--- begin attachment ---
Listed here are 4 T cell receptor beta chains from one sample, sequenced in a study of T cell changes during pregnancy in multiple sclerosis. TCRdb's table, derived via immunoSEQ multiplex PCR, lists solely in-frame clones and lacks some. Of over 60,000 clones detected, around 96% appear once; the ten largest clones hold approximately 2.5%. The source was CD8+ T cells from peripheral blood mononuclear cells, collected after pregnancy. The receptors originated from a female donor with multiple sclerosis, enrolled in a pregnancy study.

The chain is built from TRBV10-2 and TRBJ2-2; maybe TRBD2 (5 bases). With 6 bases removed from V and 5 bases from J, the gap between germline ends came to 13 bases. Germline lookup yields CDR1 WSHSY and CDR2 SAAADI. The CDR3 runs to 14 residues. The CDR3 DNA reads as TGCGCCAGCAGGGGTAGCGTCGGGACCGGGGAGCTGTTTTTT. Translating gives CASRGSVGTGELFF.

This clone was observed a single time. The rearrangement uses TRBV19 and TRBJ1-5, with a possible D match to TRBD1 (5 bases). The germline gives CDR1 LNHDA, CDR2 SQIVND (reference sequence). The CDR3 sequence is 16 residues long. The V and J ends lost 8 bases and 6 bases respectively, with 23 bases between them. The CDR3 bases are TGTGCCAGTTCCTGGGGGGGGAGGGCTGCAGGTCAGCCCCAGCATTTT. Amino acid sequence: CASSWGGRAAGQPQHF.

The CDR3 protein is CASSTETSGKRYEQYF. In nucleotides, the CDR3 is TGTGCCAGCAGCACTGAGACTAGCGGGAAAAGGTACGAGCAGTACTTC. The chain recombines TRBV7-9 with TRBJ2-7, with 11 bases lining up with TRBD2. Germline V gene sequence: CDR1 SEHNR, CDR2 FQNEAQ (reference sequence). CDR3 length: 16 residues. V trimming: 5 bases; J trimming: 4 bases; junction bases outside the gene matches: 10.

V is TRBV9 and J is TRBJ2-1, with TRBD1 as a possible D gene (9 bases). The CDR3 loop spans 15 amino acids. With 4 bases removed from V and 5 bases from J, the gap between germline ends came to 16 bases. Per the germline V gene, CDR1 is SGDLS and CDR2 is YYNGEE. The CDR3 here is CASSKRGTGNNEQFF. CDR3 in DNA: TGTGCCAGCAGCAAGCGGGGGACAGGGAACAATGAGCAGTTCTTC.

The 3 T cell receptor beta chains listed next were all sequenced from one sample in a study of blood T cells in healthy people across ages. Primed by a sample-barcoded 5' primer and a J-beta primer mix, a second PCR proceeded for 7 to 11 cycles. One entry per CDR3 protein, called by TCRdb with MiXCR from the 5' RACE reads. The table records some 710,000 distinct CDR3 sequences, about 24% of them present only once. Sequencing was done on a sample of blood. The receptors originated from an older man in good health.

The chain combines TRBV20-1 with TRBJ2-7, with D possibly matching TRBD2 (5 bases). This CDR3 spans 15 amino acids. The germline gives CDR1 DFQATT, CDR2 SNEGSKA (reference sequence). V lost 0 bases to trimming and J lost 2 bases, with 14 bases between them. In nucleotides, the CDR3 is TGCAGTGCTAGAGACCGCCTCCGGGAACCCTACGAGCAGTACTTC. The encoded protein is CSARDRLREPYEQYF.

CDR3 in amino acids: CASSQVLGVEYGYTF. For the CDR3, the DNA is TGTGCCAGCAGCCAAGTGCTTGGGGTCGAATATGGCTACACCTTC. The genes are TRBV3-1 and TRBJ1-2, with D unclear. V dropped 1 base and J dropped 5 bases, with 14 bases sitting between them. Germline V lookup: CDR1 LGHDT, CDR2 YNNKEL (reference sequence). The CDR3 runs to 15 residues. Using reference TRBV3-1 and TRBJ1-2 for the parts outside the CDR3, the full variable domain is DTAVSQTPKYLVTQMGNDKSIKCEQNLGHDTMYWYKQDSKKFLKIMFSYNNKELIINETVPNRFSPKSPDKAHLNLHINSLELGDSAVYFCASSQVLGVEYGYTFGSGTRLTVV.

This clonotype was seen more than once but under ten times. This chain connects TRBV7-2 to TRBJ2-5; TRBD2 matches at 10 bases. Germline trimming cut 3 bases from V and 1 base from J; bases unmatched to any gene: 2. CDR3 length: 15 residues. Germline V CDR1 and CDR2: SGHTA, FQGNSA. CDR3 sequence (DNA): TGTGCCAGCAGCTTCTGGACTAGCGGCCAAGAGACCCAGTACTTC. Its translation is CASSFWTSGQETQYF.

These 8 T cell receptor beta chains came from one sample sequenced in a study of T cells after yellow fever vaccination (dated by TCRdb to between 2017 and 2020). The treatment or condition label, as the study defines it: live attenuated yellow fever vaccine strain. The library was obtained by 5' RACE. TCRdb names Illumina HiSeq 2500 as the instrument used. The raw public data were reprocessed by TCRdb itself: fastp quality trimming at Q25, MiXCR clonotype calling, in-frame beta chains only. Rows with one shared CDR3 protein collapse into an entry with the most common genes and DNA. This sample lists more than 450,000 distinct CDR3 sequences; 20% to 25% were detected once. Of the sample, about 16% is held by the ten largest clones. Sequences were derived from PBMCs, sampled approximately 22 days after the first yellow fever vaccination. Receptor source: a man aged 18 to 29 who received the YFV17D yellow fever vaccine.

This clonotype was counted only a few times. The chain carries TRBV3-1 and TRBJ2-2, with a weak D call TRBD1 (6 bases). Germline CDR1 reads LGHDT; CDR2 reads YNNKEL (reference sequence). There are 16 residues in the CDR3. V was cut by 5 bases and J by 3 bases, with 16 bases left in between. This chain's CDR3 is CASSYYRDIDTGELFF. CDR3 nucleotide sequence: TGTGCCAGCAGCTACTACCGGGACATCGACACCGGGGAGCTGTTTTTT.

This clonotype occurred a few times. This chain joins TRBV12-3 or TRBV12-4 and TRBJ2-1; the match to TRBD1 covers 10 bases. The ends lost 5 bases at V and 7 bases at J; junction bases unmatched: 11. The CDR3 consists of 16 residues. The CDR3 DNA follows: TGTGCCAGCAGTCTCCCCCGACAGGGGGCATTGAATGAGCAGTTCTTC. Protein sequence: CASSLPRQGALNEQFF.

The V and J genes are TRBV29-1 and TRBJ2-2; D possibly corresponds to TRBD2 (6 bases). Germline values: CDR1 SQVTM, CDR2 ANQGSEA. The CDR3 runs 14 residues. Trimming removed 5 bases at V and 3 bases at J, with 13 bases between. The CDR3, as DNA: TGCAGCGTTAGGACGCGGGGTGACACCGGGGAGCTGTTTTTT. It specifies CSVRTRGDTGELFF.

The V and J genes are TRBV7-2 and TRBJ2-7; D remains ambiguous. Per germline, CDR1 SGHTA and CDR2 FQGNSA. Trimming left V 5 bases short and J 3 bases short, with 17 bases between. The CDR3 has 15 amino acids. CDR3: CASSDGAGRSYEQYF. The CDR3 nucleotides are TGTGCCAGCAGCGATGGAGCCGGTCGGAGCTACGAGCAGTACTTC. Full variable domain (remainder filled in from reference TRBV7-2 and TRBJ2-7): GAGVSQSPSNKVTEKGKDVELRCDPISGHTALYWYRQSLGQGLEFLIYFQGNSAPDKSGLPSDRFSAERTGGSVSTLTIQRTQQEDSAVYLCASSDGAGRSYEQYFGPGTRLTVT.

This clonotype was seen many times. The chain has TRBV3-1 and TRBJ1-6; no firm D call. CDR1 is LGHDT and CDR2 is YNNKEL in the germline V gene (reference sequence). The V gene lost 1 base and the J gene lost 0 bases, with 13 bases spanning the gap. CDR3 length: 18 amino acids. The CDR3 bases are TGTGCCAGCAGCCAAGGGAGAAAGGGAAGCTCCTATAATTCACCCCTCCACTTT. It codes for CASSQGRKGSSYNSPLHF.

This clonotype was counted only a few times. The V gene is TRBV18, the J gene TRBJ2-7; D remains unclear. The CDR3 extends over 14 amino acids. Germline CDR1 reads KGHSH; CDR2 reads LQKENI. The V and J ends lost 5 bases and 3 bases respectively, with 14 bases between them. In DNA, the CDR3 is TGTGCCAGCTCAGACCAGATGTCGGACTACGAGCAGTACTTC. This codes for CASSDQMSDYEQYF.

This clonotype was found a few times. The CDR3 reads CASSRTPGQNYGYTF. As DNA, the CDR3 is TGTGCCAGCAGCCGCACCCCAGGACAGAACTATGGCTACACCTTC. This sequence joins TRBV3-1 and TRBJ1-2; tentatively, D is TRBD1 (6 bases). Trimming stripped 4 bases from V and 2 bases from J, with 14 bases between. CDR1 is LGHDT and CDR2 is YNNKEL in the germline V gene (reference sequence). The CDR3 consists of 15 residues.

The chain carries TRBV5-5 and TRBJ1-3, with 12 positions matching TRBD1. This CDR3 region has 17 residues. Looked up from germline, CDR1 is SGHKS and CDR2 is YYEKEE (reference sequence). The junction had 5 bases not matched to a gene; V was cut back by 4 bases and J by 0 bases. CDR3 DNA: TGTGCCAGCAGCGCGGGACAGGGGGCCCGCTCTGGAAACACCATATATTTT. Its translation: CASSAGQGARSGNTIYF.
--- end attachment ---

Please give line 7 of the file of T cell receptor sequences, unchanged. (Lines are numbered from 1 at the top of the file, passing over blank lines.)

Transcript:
The chain combines TRBV20-1 with TRBJ2-7, with D possibly matching TRBD2 (5 bases). This CDR3 spans 15 amino acids. The germline gives CDR1 DFQATT, CDR2 SNEGSKA (reference sequence). V lost 0 bases to trimming and J lost 2 bases, with 14 bases between them. In nucleotides, the CDR3 is TGCAGTGCTAGAGACCGCCTCCGGGAACCCTACGAGCAGTACTTC. The encoded protein is CSARDRLREPYEQYF.